New Delhi: Sirin Murad, a beautician, allegedly slept on a beach in Bulgaria for a brief period of time, according to a claim that has been making the rounds on the internet. She dozed off beside the pool for thirty minutes before waking up with painful skin on her face. Despite the 21�C, she continued to unwind by the pool alone and without disturbing anyone. The 25-year-old had not applied sunscreen.
Murad’s face was swollen and red the following day, and her skin was fully rosy. According to The Independent, her skin was so tight that it appeared false when she tried to furrow her brows.
This raises the query, is sunscreen really necessary to use in this situation and are sun rays bad for the skin?
Sun exposure is necessary for everyone to synthesize vitamin D. (which helps calcium absorption for stronger and healthier bones). However, exposure to ultraviolet (UV) radiation from the sun without protection can harm the skin, eyes, and immune system. Cancer may potentially result from it. Dr. Akriti Gupta Cosmetic Dermatologist from Jivisha Clinic, New Delhi explained that “the skin is harmed by sunburn and excessive UV radiation exposure. Skin cancer or early skin ageing may result from this injury (photoaging). This beautician’s condition is the result of sunburn, which is solar damage. It is brought on by prolonged exposure to UV radiation. Sunburn may happen on any region of the body, including the face, the body, the scalp, and even closed areas if you are wearing loose-fitting clothing that leaves a gap that allows UV rays to enter. A Bad sunburn may take several days to heal”.
Here, wearing sunblock is essential. Dr Akriti Gupta emphasized that “Never leave your house without sunscreen on, especially between 10 am and 4 pm when the sun is at it’s strongest. You should also apply sunscreen on cloudy days.
Signs of a sunburn
The skin turns red.
It’s hot and constricting.
There might be some discomfort and soreness.
You can endure blisters, swelling, and skin peeling if you have a second-degree sunburn.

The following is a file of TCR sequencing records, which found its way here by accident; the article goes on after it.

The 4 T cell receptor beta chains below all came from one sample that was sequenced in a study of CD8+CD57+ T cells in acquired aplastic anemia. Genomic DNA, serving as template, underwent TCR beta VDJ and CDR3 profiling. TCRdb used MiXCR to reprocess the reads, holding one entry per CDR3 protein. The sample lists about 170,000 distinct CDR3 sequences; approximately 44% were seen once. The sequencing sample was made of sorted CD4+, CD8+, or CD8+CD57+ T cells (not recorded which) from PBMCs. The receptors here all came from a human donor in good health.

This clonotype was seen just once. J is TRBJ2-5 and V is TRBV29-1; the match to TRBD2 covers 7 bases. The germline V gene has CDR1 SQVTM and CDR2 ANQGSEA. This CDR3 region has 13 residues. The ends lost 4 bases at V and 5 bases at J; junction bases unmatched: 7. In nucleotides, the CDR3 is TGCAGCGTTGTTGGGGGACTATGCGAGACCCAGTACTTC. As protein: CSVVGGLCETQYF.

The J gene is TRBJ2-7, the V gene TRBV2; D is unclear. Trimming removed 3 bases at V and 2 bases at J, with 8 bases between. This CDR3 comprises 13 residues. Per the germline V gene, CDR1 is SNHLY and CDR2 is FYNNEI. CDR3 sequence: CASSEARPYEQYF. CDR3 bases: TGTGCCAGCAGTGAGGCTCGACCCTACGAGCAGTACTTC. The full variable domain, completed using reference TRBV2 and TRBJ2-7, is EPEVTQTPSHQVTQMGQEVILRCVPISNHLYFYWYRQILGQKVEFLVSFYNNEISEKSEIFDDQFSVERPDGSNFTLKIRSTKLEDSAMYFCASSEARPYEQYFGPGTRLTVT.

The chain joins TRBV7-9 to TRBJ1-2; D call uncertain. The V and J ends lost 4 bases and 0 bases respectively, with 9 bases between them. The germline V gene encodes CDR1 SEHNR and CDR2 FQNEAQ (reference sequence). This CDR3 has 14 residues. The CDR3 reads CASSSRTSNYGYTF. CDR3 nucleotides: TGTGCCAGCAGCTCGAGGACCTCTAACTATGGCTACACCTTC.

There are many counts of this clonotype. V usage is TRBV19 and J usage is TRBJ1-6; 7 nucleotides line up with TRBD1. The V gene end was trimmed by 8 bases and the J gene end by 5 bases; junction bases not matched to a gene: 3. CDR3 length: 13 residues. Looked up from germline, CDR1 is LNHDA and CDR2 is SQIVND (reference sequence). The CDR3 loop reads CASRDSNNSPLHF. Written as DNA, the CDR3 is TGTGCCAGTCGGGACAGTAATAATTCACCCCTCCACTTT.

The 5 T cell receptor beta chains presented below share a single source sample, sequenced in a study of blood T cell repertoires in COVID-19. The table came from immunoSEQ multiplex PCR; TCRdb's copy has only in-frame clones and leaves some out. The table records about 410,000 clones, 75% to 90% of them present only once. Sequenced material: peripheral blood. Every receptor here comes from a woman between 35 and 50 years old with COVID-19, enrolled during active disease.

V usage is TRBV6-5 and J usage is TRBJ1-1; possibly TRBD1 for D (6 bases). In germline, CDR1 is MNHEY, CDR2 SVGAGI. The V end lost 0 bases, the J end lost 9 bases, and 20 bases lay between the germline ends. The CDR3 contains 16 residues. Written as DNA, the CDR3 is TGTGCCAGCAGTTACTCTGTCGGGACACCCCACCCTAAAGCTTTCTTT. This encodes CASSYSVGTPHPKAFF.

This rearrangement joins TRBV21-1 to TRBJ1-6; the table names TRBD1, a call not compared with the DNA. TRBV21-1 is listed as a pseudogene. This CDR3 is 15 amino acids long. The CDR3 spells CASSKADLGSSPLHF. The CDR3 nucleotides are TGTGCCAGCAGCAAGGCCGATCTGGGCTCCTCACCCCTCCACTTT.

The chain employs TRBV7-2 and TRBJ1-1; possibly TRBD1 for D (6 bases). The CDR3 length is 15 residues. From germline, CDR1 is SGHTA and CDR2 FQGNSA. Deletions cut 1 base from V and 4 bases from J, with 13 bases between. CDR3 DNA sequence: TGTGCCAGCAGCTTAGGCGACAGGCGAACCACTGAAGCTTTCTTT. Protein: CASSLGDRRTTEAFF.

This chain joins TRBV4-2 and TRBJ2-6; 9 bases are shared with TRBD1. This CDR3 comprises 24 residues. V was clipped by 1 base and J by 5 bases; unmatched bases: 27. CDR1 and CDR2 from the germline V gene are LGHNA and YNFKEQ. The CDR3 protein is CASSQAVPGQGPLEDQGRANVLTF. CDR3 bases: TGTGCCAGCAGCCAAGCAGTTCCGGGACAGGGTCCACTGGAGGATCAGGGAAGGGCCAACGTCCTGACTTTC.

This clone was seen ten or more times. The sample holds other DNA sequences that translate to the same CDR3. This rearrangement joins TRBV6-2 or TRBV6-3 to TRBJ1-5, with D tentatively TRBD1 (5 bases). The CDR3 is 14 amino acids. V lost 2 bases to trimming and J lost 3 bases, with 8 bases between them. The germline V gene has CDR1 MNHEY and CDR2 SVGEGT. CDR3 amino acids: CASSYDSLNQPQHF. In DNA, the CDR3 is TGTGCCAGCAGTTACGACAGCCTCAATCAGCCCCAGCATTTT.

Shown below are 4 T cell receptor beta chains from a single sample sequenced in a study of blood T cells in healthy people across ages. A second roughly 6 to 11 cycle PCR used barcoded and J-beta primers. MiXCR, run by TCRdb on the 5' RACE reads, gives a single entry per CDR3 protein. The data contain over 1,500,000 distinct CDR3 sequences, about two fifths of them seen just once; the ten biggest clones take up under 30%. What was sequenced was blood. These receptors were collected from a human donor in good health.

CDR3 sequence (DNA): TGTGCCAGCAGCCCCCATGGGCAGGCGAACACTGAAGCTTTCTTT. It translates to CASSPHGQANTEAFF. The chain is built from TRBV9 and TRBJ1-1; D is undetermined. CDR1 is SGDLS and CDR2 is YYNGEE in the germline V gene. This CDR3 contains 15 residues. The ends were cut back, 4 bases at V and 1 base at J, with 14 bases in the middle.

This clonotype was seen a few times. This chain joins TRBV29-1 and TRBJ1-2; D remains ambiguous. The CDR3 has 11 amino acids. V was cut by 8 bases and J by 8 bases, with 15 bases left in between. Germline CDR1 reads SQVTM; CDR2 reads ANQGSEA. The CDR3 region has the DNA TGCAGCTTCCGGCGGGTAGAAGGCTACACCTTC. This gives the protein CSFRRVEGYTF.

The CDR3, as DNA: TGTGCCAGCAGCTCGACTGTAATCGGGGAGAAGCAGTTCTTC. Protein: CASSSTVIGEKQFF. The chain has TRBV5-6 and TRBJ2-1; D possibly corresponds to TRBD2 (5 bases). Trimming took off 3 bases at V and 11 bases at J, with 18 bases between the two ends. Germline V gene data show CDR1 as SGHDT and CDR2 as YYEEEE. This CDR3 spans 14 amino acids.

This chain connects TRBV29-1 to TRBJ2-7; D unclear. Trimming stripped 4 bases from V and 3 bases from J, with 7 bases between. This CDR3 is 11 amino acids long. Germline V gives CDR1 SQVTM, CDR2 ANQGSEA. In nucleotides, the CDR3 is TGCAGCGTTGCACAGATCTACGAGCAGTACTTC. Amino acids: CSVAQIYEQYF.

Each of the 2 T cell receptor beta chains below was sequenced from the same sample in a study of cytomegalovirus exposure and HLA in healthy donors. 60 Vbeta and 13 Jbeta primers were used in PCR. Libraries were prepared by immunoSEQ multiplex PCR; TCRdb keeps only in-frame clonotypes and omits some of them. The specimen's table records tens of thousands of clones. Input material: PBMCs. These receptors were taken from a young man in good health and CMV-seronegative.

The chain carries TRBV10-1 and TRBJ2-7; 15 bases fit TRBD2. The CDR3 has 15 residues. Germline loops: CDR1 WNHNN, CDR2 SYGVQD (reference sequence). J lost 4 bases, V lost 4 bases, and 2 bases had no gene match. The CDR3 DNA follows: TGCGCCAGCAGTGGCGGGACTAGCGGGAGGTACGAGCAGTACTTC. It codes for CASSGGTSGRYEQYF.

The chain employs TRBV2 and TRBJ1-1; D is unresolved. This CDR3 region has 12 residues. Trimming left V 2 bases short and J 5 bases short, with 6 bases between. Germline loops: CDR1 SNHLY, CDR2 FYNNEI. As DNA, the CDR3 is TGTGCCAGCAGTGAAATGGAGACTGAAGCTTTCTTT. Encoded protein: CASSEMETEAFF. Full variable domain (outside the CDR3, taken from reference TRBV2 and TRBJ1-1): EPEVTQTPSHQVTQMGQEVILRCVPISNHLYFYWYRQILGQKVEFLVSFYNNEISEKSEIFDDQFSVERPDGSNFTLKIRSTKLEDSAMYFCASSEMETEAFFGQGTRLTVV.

“Limiting exposure and protecting your skin are the greatest ways to safeguard yourself from the harmful effects of the sun. Take a chilly shower, apply cold water to your skin, remain hydrated, avoid peeling off your skin, take pain medication if necessary, and consider applying a topical cooling and moisturising ointment” added Dr. Akriti Gupta.
Here are few tips suggested by Dr. Akriti Gupta to avoid sunburn:
Apply a broad-spectrum, water-resistant sunscreen with a minimum SPF of 30 generously to all exposed skin. The term “broad spectrum” refers to a sunscreen that shields you from UVA and UVB radiation. Apply again after two hours, after swimming, and after sweating.
When feasible, dress protectively by donning long sleeves, slacks, a hat with a broad brim, and sunglasses. Look for clothing that is tightly knit or has a UV protection factor (UPF).
Incorporate vitamin D into your children’s diet as well as applying sunscreen to infants and toddlers as well as older children.
When near water, snow, or sand, exercise particular caution. They deflect the sun’s harmful rays. This might make you more likely to become sunburned.
Intake sufficient vitamin D by eating a balanced diet that may also contain vitamin supplements.
Never use a tanning bed. Sunlight and tanning beds’ ultraviolet rays can lead to skin cancer and wrinkles.
Use lip balm with at least SPF 15 to protect your lips.
(Dr. Akriti Gupta, Cosmetic Dermatologist)
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